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Growing international trade has helped lift living standards around the world, and yet free trade is always under attack. Critics complain that trade forces painful economic adjustments, such as plant closings and layoffs of workers, and charge that the World Trade Organization serves the interests of corporations, undercuts domestic environmental regulations, and erodes America's sovereignty. Why has global trade become so controversial? Does free trade deserve its bad reputation?
In Free Trade under Fire, Douglas Irwin sweeps aside the misconceptions that litter the debate over trade and gives the reader a clear understanding of the issues involved. This third edition has been thoroughly updated to include the latest developments in world trade--including the practice of off-shoring services, the impact of trade on wages, and the implications of trade with China-based on the latest research.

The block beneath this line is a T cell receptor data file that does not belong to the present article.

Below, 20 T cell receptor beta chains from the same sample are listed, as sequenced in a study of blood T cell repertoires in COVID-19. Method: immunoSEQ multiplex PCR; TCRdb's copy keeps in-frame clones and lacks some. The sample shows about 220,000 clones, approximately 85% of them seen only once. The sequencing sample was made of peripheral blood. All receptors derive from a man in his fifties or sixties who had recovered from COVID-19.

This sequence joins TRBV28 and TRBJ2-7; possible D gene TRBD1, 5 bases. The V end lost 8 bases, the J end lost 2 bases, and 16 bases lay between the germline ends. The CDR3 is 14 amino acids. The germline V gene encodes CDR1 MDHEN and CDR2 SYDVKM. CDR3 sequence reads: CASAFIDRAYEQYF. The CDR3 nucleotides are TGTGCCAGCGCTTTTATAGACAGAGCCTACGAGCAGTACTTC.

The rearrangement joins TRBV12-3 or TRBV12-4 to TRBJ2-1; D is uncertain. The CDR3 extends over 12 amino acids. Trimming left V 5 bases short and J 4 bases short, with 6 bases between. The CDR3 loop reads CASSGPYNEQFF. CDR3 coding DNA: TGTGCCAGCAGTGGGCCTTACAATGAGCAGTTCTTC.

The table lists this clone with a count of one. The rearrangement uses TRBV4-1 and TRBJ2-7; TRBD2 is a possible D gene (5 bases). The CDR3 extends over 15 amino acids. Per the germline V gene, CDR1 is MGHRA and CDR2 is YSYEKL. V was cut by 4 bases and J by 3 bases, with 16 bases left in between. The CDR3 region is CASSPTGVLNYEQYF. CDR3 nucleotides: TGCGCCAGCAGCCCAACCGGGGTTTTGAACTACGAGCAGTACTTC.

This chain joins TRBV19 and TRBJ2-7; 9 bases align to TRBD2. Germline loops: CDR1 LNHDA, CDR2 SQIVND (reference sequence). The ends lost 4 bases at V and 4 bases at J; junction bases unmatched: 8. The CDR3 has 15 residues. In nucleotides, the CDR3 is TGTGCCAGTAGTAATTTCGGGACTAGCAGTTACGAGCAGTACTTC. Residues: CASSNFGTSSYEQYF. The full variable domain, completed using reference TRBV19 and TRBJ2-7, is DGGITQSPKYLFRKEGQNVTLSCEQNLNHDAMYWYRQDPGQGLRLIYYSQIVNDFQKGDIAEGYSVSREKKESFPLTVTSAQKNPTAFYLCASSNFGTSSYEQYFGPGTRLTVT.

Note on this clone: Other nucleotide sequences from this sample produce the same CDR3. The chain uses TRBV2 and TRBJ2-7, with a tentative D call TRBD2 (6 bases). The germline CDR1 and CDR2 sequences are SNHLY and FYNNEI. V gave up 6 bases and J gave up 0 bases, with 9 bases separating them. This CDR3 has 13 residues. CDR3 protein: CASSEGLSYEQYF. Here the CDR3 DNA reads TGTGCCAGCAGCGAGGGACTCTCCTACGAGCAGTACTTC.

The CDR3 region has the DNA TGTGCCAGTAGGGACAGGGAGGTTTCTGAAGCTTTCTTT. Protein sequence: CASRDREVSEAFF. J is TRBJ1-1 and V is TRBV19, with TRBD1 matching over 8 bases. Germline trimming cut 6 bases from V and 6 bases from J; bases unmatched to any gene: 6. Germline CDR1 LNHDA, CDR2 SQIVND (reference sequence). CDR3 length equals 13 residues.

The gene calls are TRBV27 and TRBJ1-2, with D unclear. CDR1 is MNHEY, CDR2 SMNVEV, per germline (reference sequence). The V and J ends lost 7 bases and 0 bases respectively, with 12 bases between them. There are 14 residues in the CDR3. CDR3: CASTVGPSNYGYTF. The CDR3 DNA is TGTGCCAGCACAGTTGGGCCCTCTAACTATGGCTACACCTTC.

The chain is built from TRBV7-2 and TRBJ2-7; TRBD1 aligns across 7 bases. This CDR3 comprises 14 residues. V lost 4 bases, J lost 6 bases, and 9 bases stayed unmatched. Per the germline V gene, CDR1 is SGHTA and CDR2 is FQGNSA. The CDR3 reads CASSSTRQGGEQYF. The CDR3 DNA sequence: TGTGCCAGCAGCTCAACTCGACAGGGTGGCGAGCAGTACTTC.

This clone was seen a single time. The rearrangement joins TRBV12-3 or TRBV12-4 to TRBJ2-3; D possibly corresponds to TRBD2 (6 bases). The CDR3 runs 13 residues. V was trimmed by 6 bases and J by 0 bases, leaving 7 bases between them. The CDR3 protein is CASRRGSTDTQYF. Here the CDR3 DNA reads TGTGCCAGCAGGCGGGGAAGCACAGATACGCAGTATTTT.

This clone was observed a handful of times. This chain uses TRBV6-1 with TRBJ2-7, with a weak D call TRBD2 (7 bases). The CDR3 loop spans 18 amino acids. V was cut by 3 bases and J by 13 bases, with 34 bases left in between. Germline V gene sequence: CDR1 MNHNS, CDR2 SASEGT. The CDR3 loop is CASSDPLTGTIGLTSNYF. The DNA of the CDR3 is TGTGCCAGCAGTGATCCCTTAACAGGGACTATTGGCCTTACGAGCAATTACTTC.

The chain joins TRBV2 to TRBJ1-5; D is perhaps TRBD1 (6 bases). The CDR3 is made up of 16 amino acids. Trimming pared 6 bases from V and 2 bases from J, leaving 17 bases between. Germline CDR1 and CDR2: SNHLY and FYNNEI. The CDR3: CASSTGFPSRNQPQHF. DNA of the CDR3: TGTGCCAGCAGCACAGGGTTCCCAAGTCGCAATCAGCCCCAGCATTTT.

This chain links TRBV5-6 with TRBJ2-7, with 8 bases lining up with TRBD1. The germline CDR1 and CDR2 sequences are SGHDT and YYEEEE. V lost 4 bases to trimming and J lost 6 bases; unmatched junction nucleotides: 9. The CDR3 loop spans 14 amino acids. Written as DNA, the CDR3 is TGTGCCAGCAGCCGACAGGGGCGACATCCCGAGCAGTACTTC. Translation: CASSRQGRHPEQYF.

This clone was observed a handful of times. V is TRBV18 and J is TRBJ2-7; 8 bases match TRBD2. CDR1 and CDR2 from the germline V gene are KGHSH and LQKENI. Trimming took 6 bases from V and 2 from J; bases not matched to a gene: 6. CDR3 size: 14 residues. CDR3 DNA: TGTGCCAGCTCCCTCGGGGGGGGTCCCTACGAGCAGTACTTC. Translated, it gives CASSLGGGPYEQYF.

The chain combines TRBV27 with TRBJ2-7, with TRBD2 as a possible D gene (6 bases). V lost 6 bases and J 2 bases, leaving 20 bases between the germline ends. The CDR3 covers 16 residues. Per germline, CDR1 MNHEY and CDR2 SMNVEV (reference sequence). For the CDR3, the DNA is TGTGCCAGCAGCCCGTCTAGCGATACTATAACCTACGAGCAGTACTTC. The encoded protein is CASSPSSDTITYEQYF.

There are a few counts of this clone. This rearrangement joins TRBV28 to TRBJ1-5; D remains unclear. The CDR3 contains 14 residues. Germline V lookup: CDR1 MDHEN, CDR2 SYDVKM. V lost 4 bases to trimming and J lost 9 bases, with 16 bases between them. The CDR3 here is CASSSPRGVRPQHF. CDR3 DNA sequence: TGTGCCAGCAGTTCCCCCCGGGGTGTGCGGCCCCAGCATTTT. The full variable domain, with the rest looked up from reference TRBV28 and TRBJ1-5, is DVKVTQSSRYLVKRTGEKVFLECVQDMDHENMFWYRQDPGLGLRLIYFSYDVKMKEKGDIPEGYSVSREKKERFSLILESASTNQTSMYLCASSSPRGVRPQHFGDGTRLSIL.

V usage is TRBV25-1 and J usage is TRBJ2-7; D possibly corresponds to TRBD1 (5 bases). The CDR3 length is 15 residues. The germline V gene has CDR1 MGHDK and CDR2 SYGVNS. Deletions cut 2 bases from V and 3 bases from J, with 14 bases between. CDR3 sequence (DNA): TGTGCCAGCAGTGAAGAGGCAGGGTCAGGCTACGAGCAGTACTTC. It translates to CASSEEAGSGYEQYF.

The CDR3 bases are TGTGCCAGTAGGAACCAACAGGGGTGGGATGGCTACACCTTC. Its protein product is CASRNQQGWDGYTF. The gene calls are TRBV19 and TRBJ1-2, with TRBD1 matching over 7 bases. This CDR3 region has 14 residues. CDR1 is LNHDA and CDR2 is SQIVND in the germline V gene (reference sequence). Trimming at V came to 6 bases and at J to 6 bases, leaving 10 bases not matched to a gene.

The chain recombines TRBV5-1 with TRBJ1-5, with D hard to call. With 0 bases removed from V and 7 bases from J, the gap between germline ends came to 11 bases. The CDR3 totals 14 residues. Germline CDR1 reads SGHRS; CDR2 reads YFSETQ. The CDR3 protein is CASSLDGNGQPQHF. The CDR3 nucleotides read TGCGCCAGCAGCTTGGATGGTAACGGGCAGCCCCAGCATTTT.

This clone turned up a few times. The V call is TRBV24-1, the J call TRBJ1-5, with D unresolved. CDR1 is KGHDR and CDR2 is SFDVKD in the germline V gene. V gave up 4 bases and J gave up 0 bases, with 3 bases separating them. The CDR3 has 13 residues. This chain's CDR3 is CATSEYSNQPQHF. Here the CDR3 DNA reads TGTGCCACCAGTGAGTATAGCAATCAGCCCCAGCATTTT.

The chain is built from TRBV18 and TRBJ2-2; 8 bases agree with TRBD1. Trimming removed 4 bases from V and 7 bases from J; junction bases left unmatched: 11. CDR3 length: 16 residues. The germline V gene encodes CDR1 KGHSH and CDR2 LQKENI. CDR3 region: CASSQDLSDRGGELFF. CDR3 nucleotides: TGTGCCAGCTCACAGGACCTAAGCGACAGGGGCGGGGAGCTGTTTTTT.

Praise for Princeton's previous editions: "A wealth of reporting, both of trade-theory debates and of recent political battles in America over trade, is elegantly squeezed into the book. . . . If [Free Trade Under Fire does] not change trade sceptics' minds, it is hard to think what else would."--Economist
Praise for Princeton's previous editions: "[Irwin] successfully parries nearly all arguments leveled against free trade by its critics, and does so in an engaging style, which in itself makes for lively reading."--Gene Epstein, Barron's
Praise for Princeton's previous editions: "Vigorous and persuasive. . . . [Irwin] offers an especially informative chapter on antidumping duties, which have historically been supported in the name of ensuring 'fair trade.'"--Richard Cooper, Foreign Affairs